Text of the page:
Archives and collections that document the history of the LSA are housed at the Museum of English Rural Life in Reading, UK.
The Land Settlement Association (“the LSA”), a government-supported initiative, was founded in 1934 at the height of the depression under the auspices of the Society of Friends and the Carnegie Trust. It was established “to carry out an experimental scheme, with financial assistance from the Government, for the provision of rural small-holdings for unemployed persons from the industrialised cities”.
The initial programme was for provision of some 2000 smallholdings throughout England and Wales. The holdings ranged from 5 to 10 acres, the small ones for horticulture and the larger ones for livestock, particularly pigs. By 1938 it had 25 estates of which 20 had been developed containing 1031 let holdings in total. A further 75 were retained for propagating. At the outbreak of the Second World War, the policy changed to accommodate the need for intensive food production and only tenants with agricultural experience were taken on. Thus, by the end of the War the LSA had become more of a co-operative with co-ordinated skilled production and marketing.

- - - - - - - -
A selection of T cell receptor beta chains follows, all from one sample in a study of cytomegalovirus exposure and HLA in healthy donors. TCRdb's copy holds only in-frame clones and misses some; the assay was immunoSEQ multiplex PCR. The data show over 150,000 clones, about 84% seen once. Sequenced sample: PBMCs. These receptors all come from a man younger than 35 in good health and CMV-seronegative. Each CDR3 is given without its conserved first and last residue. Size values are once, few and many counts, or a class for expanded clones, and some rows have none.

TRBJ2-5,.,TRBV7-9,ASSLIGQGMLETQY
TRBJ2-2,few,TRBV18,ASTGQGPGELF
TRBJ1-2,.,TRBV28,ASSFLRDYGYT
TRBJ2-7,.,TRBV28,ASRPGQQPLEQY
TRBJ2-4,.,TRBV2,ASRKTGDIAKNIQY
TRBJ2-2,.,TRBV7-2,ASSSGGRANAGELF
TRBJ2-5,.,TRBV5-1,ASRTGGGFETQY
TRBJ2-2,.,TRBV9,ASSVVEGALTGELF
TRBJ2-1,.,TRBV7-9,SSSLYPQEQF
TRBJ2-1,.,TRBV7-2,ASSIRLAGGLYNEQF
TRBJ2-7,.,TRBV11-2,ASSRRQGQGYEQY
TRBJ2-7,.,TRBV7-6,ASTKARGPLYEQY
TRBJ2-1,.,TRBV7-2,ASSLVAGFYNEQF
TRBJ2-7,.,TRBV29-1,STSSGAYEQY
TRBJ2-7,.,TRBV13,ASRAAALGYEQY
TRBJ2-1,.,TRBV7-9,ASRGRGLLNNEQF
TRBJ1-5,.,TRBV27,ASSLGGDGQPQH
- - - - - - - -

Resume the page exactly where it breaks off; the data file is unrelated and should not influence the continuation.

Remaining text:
In 1947 the Association came under the aegis of the Ministry of Agriculture, Fisheries and Food and, following various reports on the viability of the Association, it was decided that the scheme should be concentrated on horticulture; pig production was phased out. A further review in the early 1970s concluded that it should concentrate on intensive horticultural production, mainly of salad crops for the large supermarkets.
In the early 1980s, following yet another review, the smallholdings were privatised and the LSA’s residual centralised assets were sold, the proceeds being appointed to the LSA Charitable Trust as it is today.
LSA settlements were established at:
- Abbotts Ann
- The Abingtons
- Fen Drayton
- Low Fulney
- Wyboston, Chawton and Colesden